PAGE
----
One of the main reasons why anger takes such a bad rap is because most people fail to differentiate between healthy anger and unhealthy anger.
Healthy anger, the type felt during the (up to 90 seconds) chemicals released into the brain, is like a white flag being waved to signal to everyone around that our feelings have been hurt. Healthy anger states someone’s emotional boundaries have been crossed and this person is unsure how to deal emotionally with the breach.
Unhealthy anger, the type manufactured after the released brain chemicals have all burned out, is like a bull horn looking for a shooting target. All the bull wants in that moment is to be right and charge blindly at anything in front of him/her.
In light of this, is unhealthy anger what you really want for you and all the people you love? I for one certainly do not.
Here are the steps I now integrate into my life on a daily basis. May they also empower you to manage your anger effectively and avoid breaching other people’s emotional boundaries in the process.
Seven steps to waving the white flag of anger:
- Listen actively. Pay close attention to people’s feelings coming through the tone of their voice, their body movements, their short pauses, their long silences. Come from a place of genuine curiosity. “I notice you seem angry.”
- Be open. Keep an open space where others can think, say, and feel what they need to think, say, and feel, without the fear of rejection on your part. “Hey, I can see you are hurt. What can I do to assist you?”
- Separate the person from their behaviors. Focus on the contents of each person’s gift (their feelings) rather than the wrapping (their behaviors). “I love you and I am angry at what you just did.”
- Learn the language of other people’s feelings. Stop assuming you know how others feel. Ask them how they feel. “Hey, what’s going on inside?” Then ask, “What does this mean to you?” By associating someone’s feeling to their own definition, we reduce the risk of getting anything lost in translation.
- Stop taking things personally. Realize unhealthy anger is the accumulating results of long, long past events. Ask yourself, “What could have possibly happened to this person to make him/her the way they are right now?”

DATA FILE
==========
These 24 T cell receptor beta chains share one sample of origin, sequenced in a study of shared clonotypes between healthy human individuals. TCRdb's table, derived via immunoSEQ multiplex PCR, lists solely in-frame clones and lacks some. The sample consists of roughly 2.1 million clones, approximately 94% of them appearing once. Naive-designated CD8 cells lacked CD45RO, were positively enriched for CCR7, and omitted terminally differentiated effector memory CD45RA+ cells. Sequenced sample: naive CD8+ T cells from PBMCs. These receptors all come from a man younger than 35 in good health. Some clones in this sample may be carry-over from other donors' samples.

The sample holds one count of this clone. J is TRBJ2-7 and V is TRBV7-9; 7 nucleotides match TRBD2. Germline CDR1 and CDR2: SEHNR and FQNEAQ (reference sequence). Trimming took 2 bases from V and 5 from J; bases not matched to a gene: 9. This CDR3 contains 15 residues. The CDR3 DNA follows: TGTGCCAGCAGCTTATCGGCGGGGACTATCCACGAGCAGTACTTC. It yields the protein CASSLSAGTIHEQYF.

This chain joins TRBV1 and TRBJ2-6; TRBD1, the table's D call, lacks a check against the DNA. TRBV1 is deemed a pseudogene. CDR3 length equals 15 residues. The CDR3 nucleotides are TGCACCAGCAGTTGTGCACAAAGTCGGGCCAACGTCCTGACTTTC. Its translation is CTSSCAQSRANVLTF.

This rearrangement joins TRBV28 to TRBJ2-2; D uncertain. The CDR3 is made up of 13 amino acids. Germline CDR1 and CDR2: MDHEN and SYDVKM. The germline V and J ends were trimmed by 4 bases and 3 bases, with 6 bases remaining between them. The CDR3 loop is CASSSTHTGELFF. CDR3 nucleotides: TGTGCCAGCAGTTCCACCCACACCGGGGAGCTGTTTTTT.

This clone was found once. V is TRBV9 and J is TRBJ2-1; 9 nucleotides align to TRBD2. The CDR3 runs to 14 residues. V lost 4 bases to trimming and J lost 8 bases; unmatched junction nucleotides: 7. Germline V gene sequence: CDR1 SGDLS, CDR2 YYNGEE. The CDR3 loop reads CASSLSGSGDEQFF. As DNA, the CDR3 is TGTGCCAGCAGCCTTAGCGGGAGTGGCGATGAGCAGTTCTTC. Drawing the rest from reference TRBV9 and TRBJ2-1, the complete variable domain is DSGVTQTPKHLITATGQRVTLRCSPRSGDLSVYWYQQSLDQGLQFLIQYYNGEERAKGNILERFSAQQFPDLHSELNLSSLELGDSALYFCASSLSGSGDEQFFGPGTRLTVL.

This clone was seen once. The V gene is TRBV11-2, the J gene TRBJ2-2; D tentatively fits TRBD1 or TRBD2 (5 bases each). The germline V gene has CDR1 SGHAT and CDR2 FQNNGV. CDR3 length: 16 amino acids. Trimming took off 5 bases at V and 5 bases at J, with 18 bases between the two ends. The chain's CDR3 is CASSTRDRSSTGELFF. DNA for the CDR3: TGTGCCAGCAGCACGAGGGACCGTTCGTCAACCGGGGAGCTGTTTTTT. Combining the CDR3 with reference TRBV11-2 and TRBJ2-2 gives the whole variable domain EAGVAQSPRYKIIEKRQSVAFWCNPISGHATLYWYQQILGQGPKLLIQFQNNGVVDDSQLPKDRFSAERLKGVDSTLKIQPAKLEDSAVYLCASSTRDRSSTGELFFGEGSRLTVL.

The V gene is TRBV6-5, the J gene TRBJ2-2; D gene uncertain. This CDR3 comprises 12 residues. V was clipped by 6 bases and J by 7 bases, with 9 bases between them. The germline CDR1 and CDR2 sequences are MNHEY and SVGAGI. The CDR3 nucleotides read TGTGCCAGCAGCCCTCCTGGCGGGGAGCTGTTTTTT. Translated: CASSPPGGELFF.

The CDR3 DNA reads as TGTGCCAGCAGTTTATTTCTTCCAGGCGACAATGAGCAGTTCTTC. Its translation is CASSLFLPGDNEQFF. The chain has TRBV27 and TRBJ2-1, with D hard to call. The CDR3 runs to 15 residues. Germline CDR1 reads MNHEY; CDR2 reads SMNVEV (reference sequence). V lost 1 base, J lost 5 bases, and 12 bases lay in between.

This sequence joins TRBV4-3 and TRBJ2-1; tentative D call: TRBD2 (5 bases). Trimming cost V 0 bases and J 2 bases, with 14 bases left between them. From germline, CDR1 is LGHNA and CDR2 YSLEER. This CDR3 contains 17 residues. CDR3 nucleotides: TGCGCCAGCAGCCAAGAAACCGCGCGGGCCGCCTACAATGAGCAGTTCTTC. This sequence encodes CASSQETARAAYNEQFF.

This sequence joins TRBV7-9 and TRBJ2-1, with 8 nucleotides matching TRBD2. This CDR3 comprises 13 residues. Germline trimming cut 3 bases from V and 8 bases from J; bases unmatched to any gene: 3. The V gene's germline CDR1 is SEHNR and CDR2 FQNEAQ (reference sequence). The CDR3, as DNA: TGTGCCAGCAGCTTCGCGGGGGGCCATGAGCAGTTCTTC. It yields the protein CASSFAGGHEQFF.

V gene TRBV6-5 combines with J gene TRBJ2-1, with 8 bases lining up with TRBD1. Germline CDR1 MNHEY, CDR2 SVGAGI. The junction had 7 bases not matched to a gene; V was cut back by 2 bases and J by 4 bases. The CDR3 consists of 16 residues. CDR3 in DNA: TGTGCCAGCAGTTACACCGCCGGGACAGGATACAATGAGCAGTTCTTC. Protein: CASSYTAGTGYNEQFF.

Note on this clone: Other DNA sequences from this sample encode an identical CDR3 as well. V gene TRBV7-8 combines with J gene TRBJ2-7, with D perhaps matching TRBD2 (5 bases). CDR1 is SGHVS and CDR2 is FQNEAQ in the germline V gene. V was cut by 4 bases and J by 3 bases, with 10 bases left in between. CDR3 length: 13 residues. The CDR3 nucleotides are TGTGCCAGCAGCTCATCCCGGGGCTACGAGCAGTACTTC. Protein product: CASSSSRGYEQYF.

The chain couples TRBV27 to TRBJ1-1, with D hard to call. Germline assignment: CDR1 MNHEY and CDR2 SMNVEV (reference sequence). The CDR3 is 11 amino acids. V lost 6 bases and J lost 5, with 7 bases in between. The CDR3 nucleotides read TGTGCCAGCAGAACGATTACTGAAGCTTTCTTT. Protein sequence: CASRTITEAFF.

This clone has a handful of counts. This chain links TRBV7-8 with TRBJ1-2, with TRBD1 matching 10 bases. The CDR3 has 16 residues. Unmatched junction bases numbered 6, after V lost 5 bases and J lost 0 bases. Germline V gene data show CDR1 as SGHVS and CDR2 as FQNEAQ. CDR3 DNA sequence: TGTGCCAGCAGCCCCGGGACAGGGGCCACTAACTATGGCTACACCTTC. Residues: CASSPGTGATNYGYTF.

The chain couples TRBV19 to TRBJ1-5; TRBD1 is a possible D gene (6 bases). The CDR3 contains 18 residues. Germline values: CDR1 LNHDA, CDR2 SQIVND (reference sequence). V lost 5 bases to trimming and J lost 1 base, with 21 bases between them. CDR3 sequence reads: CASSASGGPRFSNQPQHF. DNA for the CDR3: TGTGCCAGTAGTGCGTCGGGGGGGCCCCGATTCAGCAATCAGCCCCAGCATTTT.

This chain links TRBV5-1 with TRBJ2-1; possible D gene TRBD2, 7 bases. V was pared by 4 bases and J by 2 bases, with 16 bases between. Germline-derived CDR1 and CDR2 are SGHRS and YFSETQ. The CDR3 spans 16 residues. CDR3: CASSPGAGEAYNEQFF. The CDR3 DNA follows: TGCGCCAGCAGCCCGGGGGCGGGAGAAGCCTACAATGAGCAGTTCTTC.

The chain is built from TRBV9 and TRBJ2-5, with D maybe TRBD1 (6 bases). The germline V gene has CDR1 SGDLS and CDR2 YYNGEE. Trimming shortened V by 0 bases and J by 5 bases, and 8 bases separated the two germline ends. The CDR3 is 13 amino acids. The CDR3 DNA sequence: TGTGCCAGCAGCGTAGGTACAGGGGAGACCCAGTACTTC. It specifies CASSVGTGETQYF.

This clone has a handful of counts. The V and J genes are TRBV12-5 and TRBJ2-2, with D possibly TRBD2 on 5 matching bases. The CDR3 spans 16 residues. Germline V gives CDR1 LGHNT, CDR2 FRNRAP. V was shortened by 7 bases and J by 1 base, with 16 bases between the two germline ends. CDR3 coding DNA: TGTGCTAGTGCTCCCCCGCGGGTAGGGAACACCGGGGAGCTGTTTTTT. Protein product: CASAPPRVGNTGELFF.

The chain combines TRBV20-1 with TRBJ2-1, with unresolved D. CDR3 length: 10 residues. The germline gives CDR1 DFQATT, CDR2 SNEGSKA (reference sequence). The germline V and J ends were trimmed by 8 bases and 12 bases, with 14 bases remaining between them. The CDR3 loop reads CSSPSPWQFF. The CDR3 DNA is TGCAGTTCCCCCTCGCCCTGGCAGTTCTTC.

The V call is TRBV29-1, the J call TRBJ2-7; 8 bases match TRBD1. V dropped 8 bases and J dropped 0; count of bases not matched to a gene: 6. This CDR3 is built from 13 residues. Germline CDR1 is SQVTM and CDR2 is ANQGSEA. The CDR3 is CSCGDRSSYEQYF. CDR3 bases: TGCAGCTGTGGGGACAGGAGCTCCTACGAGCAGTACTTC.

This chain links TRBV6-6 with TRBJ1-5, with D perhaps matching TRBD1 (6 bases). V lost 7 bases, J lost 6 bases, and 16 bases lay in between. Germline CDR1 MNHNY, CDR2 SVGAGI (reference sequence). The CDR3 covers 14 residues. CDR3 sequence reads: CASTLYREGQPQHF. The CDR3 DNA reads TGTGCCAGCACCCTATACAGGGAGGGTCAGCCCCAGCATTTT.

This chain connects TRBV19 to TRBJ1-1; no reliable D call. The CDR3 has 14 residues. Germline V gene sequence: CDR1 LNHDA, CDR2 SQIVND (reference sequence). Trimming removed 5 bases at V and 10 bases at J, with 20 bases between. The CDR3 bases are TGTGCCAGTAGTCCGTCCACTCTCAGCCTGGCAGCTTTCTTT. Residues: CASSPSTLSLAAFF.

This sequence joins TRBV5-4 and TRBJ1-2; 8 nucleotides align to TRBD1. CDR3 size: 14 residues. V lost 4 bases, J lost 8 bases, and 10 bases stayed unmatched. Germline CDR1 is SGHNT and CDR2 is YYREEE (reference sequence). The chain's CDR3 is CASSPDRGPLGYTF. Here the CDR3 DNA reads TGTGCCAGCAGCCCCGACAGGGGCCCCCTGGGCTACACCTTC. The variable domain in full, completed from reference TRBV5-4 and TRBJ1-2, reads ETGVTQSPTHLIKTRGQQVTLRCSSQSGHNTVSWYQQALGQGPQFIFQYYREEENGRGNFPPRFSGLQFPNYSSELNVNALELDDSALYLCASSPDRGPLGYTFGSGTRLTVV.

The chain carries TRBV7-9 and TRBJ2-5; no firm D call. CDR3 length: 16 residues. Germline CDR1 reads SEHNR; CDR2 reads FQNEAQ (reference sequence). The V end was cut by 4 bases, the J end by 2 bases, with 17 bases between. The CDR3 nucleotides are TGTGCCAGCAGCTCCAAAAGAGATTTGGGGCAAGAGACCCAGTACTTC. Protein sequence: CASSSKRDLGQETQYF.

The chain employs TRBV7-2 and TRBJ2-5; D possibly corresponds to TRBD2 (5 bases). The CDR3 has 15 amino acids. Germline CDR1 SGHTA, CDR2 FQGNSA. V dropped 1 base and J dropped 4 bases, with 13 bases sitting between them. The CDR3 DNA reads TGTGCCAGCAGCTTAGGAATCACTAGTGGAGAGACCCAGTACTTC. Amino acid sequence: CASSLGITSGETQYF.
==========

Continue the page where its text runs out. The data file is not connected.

- Stop wanting to be right. I for one believe being loving is more important than being right. I understand that what we believe and what we do need to match for our sake and the sake of all our loved ones.
- Be compassionate. Everyone is allowed to feel what they feel without guilt or shame. When you realize you are moving into unhealthy anger towards someone (including towards yourself), Stop and Recommit! Listen actively, remain open, separate the person from their behaviors, learn the language of one’s feelings, stop taking things so personally, and do what you feel is right in your heart.
As for my daughter, she did turn into an angry hammer teenager just like I had taught her to be. It has not been an easy road for the two of us and I am pleased to say she is now also learning to apply the same type of changes I am integrating into my own life.
I get we all lead by example. My question to you is, “Which example do you wish to set for yourself and everyone you love?”
About the Author: Anne BEAULIEU is one of Your Monthly Mentors, an international speaker, empowering coach, and thought leader in the field of Emotional Intelligence and the Founder of Walking Inside Resources Inc. based in Vancouver, British Columbia. As an accomplished author and community builder, Anne is a powerful catalyst for positive change and embodies successful life strategies that keep empowering men and women across the globe. Read More…